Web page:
Airlines say passengers, baggage are getting heavier, and they're responding with new safety plans
- Airlines say passenger weights have increased between 5% and 10% since past estimates, the WSJ reports.
- American Airlines told The Journal that its new average passenger weight was 182 pounds (82kg) in summer, up 8 pounds (3.6kg).
- Higher average passenger weights require updated safety protocols, and could mean fewer people on flights.
- For more stories go to www.BusinessInsider.co.za.
The Federal Aviation Administration (FAA) has asked US airlines to update their average weight estimates for passengers and baggage as part of their safety plans, the Wall Street Journal reported.
The government body has given airlines until June 12 to submit their plans for keeping planes within weight limits. These plans would include new estimates for average passenger and baggage weights, The Journal reported. The FAA must approve each airline's plan.
Unnamed airline officials told The Journal that weight estimates for passengers and baggage had risen between 5% and 10%, although did not say over what time period.
Higher estimates could mean more passengers and baggage being knocked off flights. Flights taking off from higher altitudes and on very hot days would be most affected, because more effort is needed to lift the plane's wings, The Journal reported.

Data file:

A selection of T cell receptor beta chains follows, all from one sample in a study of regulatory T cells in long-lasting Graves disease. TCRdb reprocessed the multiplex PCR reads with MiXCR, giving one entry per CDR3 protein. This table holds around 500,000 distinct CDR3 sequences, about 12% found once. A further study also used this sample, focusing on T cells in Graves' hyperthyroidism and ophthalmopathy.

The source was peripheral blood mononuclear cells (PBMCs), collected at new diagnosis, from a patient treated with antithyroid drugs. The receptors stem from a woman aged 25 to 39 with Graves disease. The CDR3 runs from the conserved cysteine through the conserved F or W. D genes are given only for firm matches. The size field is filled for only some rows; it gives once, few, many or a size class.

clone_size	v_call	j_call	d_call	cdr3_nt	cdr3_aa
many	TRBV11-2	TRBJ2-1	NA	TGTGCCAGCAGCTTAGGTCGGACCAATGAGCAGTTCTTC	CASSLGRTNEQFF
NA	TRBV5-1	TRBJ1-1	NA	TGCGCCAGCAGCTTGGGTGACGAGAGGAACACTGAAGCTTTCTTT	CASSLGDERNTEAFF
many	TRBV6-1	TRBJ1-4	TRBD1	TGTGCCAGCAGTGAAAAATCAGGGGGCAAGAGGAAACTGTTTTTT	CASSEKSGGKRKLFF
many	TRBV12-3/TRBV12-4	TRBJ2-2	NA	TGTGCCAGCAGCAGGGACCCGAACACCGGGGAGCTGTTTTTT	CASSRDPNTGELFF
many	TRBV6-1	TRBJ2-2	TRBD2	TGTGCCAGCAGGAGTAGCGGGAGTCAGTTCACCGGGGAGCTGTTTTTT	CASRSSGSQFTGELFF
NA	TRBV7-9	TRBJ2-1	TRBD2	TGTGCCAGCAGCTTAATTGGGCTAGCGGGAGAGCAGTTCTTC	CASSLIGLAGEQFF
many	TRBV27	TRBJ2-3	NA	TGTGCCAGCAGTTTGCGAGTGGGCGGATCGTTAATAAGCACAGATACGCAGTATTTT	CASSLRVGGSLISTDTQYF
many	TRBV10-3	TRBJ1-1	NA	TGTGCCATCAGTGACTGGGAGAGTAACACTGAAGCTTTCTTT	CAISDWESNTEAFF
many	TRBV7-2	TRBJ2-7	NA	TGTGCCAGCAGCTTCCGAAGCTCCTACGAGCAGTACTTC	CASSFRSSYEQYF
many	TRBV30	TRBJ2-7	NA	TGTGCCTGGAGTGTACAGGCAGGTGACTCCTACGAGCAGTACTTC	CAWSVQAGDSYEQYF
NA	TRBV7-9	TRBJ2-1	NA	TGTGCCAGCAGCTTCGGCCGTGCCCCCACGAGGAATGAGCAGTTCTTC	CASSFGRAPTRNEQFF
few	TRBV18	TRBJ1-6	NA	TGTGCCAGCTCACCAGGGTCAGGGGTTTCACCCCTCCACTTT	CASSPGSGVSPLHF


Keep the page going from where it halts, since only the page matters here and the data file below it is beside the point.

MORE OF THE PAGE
The FAA last asked airlines to submit weight estimates in 2005, reports The Journal.
Mike Byham, American Airlines' director of operations engineering, told The Journal that the company had been preparing for a year to update its estimates. American's new average passenger weight was 182 pounds (82kg) in summer, and 187 (85kg) in winter, up 8 pounds (3.6kg) for both, according to The Journal.
"The customer will see absolutely no change," Byham told the Journal. "We know what type of impact we're looking at, so you just have to plan ahead."
The changes come as more passengers resume air travel after more than a year of pandemic restrictions.
The FAA and American Airlines did not immediately respond to Insider for comment.
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